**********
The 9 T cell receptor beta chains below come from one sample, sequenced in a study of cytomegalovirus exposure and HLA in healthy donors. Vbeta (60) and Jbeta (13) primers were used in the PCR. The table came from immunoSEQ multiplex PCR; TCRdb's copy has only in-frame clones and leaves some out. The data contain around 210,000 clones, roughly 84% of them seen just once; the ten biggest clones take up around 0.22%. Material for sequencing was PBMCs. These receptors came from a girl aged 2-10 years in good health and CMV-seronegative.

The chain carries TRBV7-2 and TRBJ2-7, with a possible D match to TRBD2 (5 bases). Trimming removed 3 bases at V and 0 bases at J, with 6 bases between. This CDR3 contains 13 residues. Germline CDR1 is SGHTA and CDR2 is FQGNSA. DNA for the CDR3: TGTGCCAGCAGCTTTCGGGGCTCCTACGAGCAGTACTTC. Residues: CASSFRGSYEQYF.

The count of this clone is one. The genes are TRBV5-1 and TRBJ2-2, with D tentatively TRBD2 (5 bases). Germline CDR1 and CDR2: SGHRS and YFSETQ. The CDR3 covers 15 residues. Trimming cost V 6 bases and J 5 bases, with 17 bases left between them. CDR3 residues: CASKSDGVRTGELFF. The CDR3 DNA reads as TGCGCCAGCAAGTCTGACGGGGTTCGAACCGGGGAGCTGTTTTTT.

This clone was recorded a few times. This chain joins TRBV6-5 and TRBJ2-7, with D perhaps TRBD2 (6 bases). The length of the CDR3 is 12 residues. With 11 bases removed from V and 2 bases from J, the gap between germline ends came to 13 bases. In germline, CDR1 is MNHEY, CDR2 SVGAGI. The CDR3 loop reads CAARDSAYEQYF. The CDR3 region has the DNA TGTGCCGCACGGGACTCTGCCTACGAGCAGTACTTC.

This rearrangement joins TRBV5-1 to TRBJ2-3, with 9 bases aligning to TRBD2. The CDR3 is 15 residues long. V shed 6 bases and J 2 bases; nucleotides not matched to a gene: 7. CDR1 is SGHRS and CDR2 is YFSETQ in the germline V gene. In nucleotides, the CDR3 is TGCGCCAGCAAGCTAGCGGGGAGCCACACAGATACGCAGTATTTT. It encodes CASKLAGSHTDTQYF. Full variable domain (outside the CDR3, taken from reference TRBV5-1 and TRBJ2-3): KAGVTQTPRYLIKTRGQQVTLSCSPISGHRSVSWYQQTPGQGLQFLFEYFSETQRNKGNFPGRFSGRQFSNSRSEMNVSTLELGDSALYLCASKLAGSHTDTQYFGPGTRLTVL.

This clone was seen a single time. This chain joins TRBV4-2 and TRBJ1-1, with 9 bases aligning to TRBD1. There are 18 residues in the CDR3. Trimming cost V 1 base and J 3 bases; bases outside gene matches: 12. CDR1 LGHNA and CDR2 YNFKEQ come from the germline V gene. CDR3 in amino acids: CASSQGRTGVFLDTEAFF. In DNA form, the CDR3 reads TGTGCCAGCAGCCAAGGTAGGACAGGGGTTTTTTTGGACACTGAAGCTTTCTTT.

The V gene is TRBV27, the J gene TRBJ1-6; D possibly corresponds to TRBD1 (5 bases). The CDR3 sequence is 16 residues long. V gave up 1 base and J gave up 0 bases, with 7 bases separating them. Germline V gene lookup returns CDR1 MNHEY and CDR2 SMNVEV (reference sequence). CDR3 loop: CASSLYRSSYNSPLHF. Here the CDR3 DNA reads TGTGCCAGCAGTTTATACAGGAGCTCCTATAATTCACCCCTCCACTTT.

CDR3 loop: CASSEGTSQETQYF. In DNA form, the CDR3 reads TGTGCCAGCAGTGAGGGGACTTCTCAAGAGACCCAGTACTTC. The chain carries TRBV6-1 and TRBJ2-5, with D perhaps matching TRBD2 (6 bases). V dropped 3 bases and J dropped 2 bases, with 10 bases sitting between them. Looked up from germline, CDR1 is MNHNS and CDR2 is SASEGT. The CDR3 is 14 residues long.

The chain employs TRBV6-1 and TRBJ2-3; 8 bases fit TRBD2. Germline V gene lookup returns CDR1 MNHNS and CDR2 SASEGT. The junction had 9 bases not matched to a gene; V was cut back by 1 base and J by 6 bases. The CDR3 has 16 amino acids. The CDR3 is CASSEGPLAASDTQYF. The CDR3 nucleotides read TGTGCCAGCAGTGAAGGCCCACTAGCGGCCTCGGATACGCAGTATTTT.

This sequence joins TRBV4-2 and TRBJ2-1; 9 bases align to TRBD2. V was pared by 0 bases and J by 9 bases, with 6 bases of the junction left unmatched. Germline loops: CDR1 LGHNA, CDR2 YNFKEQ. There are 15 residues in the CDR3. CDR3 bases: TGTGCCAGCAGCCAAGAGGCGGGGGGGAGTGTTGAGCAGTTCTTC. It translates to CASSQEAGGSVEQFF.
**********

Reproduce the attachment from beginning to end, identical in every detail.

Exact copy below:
The 9 T cell receptor beta chains below come from one sample, sequenced in a study of cytomegalovirus exposure and HLA in healthy donors. Vbeta (60) and Jbeta (13) primers were used in the PCR. The table came from immunoSEQ multiplex PCR; TCRdb's copy has only in-frame clones and leaves some out. The data contain around 210,000 clones, roughly 84% of them seen just once; the ten biggest clones take up around 0.22%. Material for sequencing was PBMCs. These receptors came from a girl aged 2-10 years in good health and CMV-seronegative.

The chain carries TRBV7-2 and TRBJ2-7, with a possible D match to TRBD2 (5 bases). Trimming removed 3 bases at V and 0 bases at J, with 6 bases between. This CDR3 contains 13 residues. Germline CDR1 is SGHTA and CDR2 is FQGNSA. DNA for the CDR3: TGTGCCAGCAGCTTTCGGGGCTCCTACGAGCAGTACTTC. Residues: CASSFRGSYEQYF.

The count of this clone is one. The genes are TRBV5-1 and TRBJ2-2, with D tentatively TRBD2 (5 bases). Germline CDR1 and CDR2: SGHRS and YFSETQ. The CDR3 covers 15 residues. Trimming cost V 6 bases and J 5 bases, with 17 bases left between them. CDR3 residues: CASKSDGVRTGELFF. The CDR3 DNA reads as TGCGCCAGCAAGTCTGACGGGGTTCGAACCGGGGAGCTGTTTTTT.

This clone was recorded a few times. This chain joins TRBV6-5 and TRBJ2-7, with D perhaps TRBD2 (6 bases). The length of the CDR3 is 12 residues. With 11 bases removed from V and 2 bases from J, the gap between germline ends came to 13 bases. In germline, CDR1 is MNHEY, CDR2 SVGAGI. The CDR3 loop reads CAARDSAYEQYF. The CDR3 region has the DNA TGTGCCGCACGGGACTCTGCCTACGAGCAGTACTTC.

This rearrangement joins TRBV5-1 to TRBJ2-3, with 9 bases aligning to TRBD2. The CDR3 is 15 residues long. V shed 6 bases and J 2 bases; nucleotides not matched to a gene: 7. CDR1 is SGHRS and CDR2 is YFSETQ in the germline V gene. In nucleotides, the CDR3 is TGCGCCAGCAAGCTAGCGGGGAGCCACACAGATACGCAGTATTTT. It encodes CASKLAGSHTDTQYF. Full variable domain (outside the CDR3, taken from reference TRBV5-1 and TRBJ2-3): KAGVTQTPRYLIKTRGQQVTLSCSPISGHRSVSWYQQTPGQGLQFLFEYFSETQRNKGNFPGRFSGRQFSNSRSEMNVSTLELGDSALYLCASKLAGSHTDTQYFGPGTRLTVL.

This clone was seen a single time. This chain joins TRBV4-2 and TRBJ1-1, with 9 bases aligning to TRBD1. There are 18 residues in the CDR3. Trimming cost V 1 base and J 3 bases; bases outside gene matches: 12. CDR1 LGHNA and CDR2 YNFKEQ come from the germline V gene. CDR3 in amino acids: CASSQGRTGVFLDTEAFF. In DNA form, the CDR3 reads TGTGCCAGCAGCCAAGGTAGGACAGGGGTTTTTTTGGACACTGAAGCTTTCTTT.

The V gene is TRBV27, the J gene TRBJ1-6; D possibly corresponds to TRBD1 (5 bases). The CDR3 sequence is 16 residues long. V gave up 1 base and J gave up 0 bases, with 7 bases separating them. Germline V gene lookup returns CDR1 MNHEY and CDR2 SMNVEV (reference sequence). CDR3 loop: CASSLYRSSYNSPLHF. Here the CDR3 DNA reads TGTGCCAGCAGTTTATACAGGAGCTCCTATAATTCACCCCTCCACTTT.

CDR3 loop: CASSEGTSQETQYF. In DNA form, the CDR3 reads TGTGCCAGCAGTGAGGGGACTTCTCAAGAGACCCAGTACTTC. The chain carries TRBV6-1 and TRBJ2-5, with D perhaps matching TRBD2 (6 bases). V dropped 3 bases and J dropped 2 bases, with 10 bases sitting between them. Looked up from germline, CDR1 is MNHNS and CDR2 is SASEGT. The CDR3 is 14 residues long.

The chain employs TRBV6-1 and TRBJ2-3; 8 bases fit TRBD2. Germline V gene lookup returns CDR1 MNHNS and CDR2 SASEGT. The junction had 9 bases not matched to a gene; V was cut back by 1 base and J by 6 bases. The CDR3 has 16 amino acids. The CDR3 is CASSEGPLAASDTQYF. The CDR3 nucleotides read TGTGCCAGCAGTGAAGGCCCACTAGCGGCCTCGGATACGCAGTATTTT.

This sequence joins TRBV4-2 and TRBJ2-1; 9 bases align to TRBD2. V was pared by 0 bases and J by 9 bases, with 6 bases of the junction left unmatched. Germline loops: CDR1 LGHNA, CDR2 YNFKEQ. There are 15 residues in the CDR3. CDR3 bases: TGTGCCAGCAGCCAAGAGGCGGGGGGGAGTGTTGAGCAGTTCTTC. It translates to CASSQEAGGSVEQFF.